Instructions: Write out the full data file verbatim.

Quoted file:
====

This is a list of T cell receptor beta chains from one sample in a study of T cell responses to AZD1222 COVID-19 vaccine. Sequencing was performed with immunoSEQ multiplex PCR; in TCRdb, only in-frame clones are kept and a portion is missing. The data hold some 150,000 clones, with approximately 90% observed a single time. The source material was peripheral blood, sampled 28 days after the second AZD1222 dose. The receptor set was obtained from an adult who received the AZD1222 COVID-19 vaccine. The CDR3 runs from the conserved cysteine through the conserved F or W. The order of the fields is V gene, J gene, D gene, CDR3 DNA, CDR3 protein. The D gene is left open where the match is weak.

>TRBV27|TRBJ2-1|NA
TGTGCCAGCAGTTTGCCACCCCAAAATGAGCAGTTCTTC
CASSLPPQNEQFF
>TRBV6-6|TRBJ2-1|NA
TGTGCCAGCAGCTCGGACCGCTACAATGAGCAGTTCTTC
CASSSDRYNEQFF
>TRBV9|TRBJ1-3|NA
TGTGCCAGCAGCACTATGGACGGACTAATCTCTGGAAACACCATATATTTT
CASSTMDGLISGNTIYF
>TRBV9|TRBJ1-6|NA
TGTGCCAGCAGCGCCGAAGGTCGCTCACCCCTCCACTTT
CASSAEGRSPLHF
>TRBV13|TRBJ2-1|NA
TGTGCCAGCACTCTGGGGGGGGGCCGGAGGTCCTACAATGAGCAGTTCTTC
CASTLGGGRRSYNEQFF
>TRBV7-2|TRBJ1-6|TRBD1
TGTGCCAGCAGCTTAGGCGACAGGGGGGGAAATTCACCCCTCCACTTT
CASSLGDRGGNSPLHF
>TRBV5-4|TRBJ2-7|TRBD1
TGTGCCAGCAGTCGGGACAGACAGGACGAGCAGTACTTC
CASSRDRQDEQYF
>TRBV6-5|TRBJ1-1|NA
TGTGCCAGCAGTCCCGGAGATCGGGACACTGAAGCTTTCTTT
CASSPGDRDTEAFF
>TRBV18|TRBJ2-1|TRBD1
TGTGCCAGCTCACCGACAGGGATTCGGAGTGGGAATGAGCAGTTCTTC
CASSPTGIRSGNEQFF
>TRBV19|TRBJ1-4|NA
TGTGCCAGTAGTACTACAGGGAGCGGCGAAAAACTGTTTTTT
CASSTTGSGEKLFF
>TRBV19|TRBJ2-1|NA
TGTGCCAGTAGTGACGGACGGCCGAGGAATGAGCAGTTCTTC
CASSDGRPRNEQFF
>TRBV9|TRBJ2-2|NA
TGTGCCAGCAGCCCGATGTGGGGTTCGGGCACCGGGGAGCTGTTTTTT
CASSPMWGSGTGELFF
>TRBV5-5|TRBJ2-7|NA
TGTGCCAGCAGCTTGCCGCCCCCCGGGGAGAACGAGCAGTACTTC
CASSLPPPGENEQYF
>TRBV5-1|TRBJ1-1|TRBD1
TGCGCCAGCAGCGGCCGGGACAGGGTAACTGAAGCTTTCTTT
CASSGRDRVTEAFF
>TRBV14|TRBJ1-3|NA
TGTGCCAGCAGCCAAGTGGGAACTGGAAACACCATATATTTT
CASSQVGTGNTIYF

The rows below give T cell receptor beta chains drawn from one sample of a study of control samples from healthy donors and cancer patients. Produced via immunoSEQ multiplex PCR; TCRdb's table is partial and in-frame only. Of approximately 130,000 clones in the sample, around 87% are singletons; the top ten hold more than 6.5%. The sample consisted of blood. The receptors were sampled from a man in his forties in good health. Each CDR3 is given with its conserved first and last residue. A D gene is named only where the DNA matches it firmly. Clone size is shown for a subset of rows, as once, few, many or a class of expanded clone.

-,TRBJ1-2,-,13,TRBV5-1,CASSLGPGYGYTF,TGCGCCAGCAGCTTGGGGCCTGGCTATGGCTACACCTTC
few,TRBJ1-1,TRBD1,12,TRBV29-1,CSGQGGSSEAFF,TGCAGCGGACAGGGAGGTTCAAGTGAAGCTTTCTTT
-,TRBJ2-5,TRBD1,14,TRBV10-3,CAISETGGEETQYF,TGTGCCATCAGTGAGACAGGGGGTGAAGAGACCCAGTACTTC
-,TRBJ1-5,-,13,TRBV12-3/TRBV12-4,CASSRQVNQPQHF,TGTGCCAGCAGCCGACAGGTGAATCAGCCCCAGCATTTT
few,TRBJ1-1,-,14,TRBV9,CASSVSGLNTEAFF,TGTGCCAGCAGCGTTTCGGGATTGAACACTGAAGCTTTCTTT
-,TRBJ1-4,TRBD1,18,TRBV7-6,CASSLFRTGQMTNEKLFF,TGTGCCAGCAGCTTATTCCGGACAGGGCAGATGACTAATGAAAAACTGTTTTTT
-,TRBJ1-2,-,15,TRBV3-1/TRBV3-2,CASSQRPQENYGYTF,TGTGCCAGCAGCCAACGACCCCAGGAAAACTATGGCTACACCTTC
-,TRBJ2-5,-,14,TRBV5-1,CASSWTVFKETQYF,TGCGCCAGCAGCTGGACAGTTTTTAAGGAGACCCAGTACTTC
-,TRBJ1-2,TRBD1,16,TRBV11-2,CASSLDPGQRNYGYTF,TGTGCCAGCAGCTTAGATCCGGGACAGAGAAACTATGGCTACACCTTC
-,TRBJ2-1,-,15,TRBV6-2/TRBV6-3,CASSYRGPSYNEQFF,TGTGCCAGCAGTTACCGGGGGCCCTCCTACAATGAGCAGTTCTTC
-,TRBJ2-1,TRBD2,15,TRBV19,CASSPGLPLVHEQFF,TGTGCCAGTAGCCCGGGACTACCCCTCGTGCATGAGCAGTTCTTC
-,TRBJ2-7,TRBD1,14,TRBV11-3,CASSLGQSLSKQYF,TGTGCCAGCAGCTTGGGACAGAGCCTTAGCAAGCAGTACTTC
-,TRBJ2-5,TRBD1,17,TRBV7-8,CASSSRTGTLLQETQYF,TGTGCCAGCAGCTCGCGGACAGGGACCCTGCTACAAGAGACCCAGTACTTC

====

This is a list of T cell receptor beta chains from one sample in a study of T cell responses to AZD1222 COVID-19 vaccine. Sequencing was performed with immunoSEQ multiplex PCR; in TCRdb, only in-frame clones are kept and a portion is missing. The data hold some 150,000 clones, with approximately 90% observed a single time. The source material was peripheral blood, sampled 28 days after the second AZD1222 dose. The receptor set was obtained from an adult who received the AZD1222 COVID-19 vaccine. The CDR3 runs from the conserved cysteine through the conserved F or W. The order of the fields is V gene, J gene, D gene, CDR3 DNA, CDR3 protein. The D gene is left open where the match is weak.

>TRBV27|TRBJ2-1|NA
TGTGCCAGCAGTTTGCCACCCCAAAATGAGCAGTTCTTC
CASSLPPQNEQFF
>TRBV6-6|TRBJ2-1|NA
TGTGCCAGCAGCTCGGACCGCTACAATGAGCAGTTCTTC
CASSSDRYNEQFF
>TRBV9|TRBJ1-3|NA
TGTGCCAGCAGCACTATGGACGGACTAATCTCTGGAAACACCATATATTTT
CASSTMDGLISGNTIYF
>TRBV9|TRBJ1-6|NA
TGTGCCAGCAGCGCCGAAGGTCGCTCACCCCTCCACTTT
CASSAEGRSPLHF
>TRBV13|TRBJ2-1|NA
TGTGCCAGCACTCTGGGGGGGGGCCGGAGGTCCTACAATGAGCAGTTCTTC
CASTLGGGRRSYNEQFF
>TRBV7-2|TRBJ1-6|TRBD1
TGTGCCAGCAGCTTAGGCGACAGGGGGGGAAATTCACCCCTCCACTTT
CASSLGDRGGNSPLHF
>TRBV5-4|TRBJ2-7|TRBD1
TGTGCCAGCAGTCGGGACAGACAGGACGAGCAGTACTTC
CASSRDRQDEQYF
>TRBV6-5|TRBJ1-1|NA
TGTGCCAGCAGTCCCGGAGATCGGGACACTGAAGCTTTCTTT
CASSPGDRDTEAFF
>TRBV18|TRBJ2-1|TRBD1
TGTGCCAGCTCACCGACAGGGATTCGGAGTGGGAATGAGCAGTTCTTC
CASSPTGIRSGNEQFF
>TRBV19|TRBJ1-4|NA
TGTGCCAGTAGTACTACAGGGAGCGGCGAAAAACTGTTTTTT
CASSTTGSGEKLFF
>TRBV19|TRBJ2-1|NA
TGTGCCAGTAGTGACGGACGGCCGAGGAATGAGCAGTTCTTC
CASSDGRPRNEQFF
>TRBV9|TRBJ2-2|NA
TGTGCCAGCAGCCCGATGTGGGGTTCGGGCACCGGGGAGCTGTTTTTT
CASSPMWGSGTGELFF
>TRBV5-5|TRBJ2-7|NA
TGTGCCAGCAGCTTGCCGCCCCCCGGGGAGAACGAGCAGTACTTC
CASSLPPPGENEQYF
>TRBV5-1|TRBJ1-1|TRBD1
TGCGCCAGCAGCGGCCGGGACAGGGTAACTGAAGCTTTCTTT
CASSGRDRVTEAFF
>TRBV14|TRBJ1-3|NA
TGTGCCAGCAGCCAAGTGGGAACTGGAAACACCATATATTTT
CASSQVGTGNTIYF

The rows below give T cell receptor beta chains drawn from one sample of a study of control samples from healthy donors and cancer patients. Produced via immunoSEQ multiplex PCR; TCRdb's table is partial and in-frame only. Of approximately 130,000 clones in the sample, around 87% are singletons; the top ten hold more than 6.5%. The sample consisted of blood. The receptors were sampled from a man in his forties in good health. Each CDR3 is given with its conserved first and last residue. A D gene is named only where the DNA matches it firmly. Clone size is shown for a subset of rows, as once, few, many or a class of expanded clone.

-,TRBJ1-2,-,13,TRBV5-1,CASSLGPGYGYTF,TGCGCCAGCAGCTTGGGGCCTGGCTATGGCTACACCTTC
few,TRBJ1-1,TRBD1,12,TRBV29-1,CSGQGGSSEAFF,TGCAGCGGACAGGGAGGTTCAAGTGAAGCTTTCTTT
-,TRBJ2-5,TRBD1,14,TRBV10-3,CAISETGGEETQYF,TGTGCCATCAGTGAGACAGGGGGTGAAGAGACCCAGTACTTC
-,TRBJ1-5,-,13,TRBV12-3/TRBV12-4,CASSRQVNQPQHF,TGTGCCAGCAGCCGACAGGTGAATCAGCCCCAGCATTTT
few,TRBJ1-1,-,14,TRBV9,CASSVSGLNTEAFF,TGTGCCAGCAGCGTTTCGGGATTGAACACTGAAGCTTTCTTT
-,TRBJ1-4,TRBD1,18,TRBV7-6,CASSLFRTGQMTNEKLFF,TGTGCCAGCAGCTTATTCCGGACAGGGCAGATGACTAATGAAAAACTGTTTTTT
-,TRBJ1-2,-,15,TRBV3-1/TRBV3-2,CASSQRPQENYGYTF,TGTGCCAGCAGCCAACGACCCCAGGAAAACTATGGCTACACCTTC
-,TRBJ2-5,-,14,TRBV5-1,CASSWTVFKETQYF,TGCGCCAGCAGCTGGACAGTTTTTAAGGAGACCCAGTACTTC
-,TRBJ1-2,TRBD1,16,TRBV11-2,CASSLDPGQRNYGYTF,TGTGCCAGCAGCTTAGATCCGGGACAGAGAAACTATGGCTACACCTTC
-,TRBJ2-1,-,15,TRBV6-2/TRBV6-3,CASSYRGPSYNEQFF,TGTGCCAGCAGTTACCGGGGGCCCTCCTACAATGAGCAGTTCTTC
-,TRBJ2-1,TRBD2,15,TRBV19,CASSPGLPLVHEQFF,TGTGCCAGTAGCCCGGGACTACCCCTCGTGCATGAGCAGTTCTTC
-,TRBJ2-7,TRBD1,14,TRBV11-3,CASSLGQSLSKQYF,TGTGCCAGCAGCTTGGGACAGAGCCTTAGCAAGCAGTACTTC
-,TRBJ2-5,TRBD1,17,TRBV7-8,CASSSRTGTLLQETQYF,TGTGCCAGCAGCTCGCGGACAGGGACCCTGCTACAAGAGACCCAGTACTTC